The last year or so has seen the Court of Appeal consider whether a UK parent company’s duty of care may extend to foreign subsidiaries in the high profile cases of Lungowe v. Vedanta Resources and Okpabi & Ors v. Royal Dutch Shell plc & Ors. The Court of Appeal has also addressed the question even more recently, in the case of AAA & Ors v. Unilever plc & Anor.

Correct approach

Both Lungowe and Okpabi concerned pollution and environmental damage allegedly caused by international subsidiaries, based in Zambia and Nigeria respectively, and centred on whether and how the claimants could make their pollution problem a case for the UK courts, and a liability for the UK parent company. In both cases, the Court of Appeal confirmed that the correct methodology for ascertaining whether or not a UK parent company will be liable for the operations of an international subsidiary is a two-stage process, as outlined below.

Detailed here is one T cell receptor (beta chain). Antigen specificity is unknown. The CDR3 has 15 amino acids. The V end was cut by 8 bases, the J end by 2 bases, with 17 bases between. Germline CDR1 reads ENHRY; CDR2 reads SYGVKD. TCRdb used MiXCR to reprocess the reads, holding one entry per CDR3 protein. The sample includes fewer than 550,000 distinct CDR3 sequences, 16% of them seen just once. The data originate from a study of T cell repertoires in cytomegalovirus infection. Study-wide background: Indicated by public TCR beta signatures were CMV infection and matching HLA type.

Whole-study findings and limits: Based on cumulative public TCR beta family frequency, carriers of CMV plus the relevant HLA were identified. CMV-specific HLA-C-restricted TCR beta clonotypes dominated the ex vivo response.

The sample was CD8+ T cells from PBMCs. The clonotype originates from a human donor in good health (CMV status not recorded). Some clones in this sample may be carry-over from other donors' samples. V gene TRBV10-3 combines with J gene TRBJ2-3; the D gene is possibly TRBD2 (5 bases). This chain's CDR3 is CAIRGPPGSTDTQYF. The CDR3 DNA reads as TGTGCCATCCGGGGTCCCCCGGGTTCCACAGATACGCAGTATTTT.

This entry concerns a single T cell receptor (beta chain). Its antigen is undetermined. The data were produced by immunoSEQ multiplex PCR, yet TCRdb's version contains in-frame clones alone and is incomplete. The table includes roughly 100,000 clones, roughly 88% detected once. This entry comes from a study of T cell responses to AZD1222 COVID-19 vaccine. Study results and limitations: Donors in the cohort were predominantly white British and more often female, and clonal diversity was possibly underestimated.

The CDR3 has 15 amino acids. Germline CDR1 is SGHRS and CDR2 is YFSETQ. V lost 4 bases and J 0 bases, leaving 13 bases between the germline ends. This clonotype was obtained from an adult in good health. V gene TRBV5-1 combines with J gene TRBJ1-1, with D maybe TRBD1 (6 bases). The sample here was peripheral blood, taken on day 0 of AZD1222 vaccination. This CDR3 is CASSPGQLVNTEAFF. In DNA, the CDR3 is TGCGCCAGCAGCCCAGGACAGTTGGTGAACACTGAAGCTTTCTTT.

Stage one. First, ask whether the damage complained of was foreseeable, whether there was a relationship of sufficient proximity between the parent and its subsidiary, and whether the circumstances were such that it is fair, just and reasonable to impose a duty on the parent for the acts of the subsidiary. This is the ‘three-fold test’, established in Caparo Industries plc v. Dickman, for imposition of a duty of care in tort.

Jan-Mar 2019 issue

Walker Morris LLP